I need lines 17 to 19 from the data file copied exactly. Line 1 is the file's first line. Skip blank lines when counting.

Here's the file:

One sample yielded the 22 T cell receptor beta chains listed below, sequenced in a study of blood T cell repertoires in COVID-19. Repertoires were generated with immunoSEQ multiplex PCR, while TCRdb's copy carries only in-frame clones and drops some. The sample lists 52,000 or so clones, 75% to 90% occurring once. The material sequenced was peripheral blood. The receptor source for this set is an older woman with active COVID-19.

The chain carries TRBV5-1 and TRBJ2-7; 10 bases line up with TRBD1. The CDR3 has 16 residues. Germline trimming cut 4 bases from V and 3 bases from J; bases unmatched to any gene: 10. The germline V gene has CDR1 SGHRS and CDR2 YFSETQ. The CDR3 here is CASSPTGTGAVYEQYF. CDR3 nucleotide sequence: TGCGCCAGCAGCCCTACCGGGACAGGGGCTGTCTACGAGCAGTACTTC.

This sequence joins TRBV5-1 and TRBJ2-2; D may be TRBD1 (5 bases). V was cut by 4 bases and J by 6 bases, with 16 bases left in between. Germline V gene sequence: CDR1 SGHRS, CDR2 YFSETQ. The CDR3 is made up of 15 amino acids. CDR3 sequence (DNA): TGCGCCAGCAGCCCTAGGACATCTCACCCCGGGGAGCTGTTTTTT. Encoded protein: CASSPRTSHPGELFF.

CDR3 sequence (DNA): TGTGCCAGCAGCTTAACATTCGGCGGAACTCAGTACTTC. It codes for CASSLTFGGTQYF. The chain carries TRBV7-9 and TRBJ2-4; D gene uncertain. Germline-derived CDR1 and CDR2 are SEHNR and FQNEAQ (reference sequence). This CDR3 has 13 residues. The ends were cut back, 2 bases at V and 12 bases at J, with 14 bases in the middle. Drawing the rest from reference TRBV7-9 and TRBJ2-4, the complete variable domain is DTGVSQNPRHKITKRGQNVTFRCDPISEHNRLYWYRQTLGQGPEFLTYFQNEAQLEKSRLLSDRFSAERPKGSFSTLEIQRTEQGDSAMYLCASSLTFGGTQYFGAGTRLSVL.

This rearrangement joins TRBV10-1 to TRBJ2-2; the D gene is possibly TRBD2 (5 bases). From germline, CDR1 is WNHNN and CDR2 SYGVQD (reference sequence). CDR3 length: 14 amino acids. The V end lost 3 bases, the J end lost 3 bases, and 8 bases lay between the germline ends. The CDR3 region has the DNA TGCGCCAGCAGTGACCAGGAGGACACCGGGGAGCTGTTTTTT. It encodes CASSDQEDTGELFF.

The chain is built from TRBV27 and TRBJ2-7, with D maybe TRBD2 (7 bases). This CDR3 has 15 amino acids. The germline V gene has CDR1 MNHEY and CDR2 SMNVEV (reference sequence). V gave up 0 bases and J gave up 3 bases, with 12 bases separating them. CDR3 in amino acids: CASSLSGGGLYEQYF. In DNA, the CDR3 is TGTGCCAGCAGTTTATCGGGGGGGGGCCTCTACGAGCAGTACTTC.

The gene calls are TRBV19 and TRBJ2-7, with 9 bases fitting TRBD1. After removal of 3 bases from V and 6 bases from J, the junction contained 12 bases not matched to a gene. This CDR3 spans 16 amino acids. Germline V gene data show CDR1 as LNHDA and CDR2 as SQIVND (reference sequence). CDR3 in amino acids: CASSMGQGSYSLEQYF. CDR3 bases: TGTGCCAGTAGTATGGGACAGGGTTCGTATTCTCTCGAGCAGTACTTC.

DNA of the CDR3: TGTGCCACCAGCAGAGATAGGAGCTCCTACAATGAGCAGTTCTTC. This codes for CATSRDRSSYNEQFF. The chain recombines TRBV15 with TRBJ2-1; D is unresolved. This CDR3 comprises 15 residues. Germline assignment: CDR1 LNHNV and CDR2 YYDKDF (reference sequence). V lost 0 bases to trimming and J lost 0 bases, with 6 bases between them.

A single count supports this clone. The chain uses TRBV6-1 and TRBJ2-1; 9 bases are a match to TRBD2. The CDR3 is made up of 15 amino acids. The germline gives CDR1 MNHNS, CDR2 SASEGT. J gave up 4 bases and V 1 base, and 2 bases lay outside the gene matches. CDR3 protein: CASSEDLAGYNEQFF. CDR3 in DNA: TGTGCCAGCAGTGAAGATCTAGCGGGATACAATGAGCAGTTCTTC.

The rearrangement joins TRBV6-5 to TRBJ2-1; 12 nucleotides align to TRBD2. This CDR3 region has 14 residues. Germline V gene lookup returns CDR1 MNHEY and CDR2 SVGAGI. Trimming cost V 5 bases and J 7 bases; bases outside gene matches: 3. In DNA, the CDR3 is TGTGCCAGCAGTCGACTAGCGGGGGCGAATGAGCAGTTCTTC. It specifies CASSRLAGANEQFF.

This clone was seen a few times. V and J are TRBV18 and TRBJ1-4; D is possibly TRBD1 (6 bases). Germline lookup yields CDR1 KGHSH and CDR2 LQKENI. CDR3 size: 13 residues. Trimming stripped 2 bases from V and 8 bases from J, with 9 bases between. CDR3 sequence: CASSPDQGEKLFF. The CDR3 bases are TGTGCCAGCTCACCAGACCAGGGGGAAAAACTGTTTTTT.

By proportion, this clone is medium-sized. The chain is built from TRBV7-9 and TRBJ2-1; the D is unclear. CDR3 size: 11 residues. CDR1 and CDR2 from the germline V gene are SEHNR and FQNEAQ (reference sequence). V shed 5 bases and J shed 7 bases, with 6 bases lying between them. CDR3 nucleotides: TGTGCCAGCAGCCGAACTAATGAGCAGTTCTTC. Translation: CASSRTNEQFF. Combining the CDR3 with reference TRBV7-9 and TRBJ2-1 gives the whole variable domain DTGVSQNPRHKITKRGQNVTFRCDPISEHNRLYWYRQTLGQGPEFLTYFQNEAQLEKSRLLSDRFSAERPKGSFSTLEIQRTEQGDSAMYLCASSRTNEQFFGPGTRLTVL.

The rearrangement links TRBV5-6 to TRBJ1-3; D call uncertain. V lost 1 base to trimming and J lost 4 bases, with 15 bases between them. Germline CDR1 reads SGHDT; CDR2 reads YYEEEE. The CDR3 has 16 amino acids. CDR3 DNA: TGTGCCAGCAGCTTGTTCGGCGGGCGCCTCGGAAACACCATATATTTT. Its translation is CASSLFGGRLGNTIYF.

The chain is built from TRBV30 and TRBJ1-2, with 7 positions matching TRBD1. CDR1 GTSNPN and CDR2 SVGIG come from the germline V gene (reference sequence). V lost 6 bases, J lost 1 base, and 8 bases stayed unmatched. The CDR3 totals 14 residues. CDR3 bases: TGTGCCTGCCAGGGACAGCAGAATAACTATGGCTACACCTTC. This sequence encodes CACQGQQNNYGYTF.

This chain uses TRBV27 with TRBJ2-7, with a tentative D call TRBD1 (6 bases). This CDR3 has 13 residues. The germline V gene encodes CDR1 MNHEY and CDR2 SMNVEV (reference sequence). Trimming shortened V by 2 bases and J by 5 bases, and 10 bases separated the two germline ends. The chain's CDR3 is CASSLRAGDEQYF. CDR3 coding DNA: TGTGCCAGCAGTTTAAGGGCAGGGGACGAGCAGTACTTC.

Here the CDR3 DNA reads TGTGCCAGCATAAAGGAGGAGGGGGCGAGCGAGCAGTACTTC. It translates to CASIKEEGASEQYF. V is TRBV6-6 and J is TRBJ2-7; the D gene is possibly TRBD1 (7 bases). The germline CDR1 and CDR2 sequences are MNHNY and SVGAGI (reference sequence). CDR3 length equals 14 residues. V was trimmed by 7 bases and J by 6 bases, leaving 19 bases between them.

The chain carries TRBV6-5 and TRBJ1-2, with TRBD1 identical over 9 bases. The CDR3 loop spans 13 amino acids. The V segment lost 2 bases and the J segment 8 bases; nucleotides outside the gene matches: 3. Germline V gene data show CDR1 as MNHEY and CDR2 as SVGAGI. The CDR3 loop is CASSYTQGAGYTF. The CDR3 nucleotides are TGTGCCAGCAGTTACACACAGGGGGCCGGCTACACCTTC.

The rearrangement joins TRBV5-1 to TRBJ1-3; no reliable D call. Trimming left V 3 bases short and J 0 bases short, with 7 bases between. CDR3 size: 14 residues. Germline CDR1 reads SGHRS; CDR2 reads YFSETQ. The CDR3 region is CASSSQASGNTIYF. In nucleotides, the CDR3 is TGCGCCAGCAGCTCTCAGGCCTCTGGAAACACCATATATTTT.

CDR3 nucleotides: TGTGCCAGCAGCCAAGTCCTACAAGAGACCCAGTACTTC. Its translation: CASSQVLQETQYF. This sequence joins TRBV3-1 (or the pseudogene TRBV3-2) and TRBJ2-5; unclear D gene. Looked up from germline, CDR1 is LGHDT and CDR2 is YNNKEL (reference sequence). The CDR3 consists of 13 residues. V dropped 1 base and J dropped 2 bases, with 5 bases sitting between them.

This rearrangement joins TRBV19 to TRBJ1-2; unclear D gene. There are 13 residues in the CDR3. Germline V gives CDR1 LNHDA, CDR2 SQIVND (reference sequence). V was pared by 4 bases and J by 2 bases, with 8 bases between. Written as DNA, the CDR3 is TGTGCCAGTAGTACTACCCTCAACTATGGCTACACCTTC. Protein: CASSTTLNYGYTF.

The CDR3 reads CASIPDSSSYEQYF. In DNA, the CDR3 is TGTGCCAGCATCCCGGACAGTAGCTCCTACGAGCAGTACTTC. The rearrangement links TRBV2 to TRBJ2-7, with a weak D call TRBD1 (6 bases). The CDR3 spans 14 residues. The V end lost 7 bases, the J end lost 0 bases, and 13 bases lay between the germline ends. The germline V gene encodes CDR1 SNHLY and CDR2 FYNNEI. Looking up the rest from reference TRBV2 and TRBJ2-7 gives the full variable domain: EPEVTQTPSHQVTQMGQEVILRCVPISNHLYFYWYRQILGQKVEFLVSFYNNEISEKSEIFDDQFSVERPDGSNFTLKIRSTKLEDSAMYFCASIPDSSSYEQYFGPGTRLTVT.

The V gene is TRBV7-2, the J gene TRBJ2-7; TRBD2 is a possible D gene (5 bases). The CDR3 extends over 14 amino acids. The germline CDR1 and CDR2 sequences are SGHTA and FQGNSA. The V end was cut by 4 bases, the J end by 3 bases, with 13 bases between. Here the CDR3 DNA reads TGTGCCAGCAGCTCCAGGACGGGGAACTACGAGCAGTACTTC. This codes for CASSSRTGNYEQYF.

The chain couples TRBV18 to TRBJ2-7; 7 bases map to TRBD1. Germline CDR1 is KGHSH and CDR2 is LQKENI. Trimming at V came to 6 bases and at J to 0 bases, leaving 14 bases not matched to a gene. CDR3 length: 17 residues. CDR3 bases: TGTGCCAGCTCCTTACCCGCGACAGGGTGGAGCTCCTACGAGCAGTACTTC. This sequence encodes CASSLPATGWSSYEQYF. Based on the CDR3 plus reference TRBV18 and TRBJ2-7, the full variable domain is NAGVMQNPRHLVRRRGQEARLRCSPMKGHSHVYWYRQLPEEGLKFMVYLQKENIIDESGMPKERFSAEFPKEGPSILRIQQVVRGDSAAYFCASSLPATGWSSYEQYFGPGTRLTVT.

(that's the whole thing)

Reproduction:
The chain carries TRBV6-5 and TRBJ1-2, with TRBD1 identical over 9 bases. The CDR3 loop spans 13 amino acids. The V segment lost 2 bases and the J segment 8 bases; nucleotides outside the gene matches: 3. Germline V gene data show CDR1 as MNHEY and CDR2 as SVGAGI. The CDR3 loop is CASSYTQGAGYTF. The CDR3 nucleotides are TGTGCCAGCAGTTACACACAGGGGGCCGGCTACACCTTC.

The rearrangement joins TRBV5-1 to TRBJ1-3; no reliable D call. Trimming left V 3 bases short and J 0 bases short, with 7 bases between. CDR3 size: 14 residues. Germline CDR1 reads SGHRS; CDR2 reads YFSETQ. The CDR3 region is CASSSQASGNTIYF. In nucleotides, the CDR3 is TGCGCCAGCAGCTCTCAGGCCTCTGGAAACACCATATATTTT.

CDR3 nucleotides: TGTGCCAGCAGCCAAGTCCTACAAGAGACCCAGTACTTC. Its translation: CASSQVLQETQYF. This sequence joins TRBV3-1 (or the pseudogene TRBV3-2) and TRBJ2-5; unclear D gene. Looked up from germline, CDR1 is LGHDT and CDR2 is YNNKEL (reference sequence). The CDR3 consists of 13 residues. V dropped 1 base and J dropped 2 bases, with 5 bases sitting between them.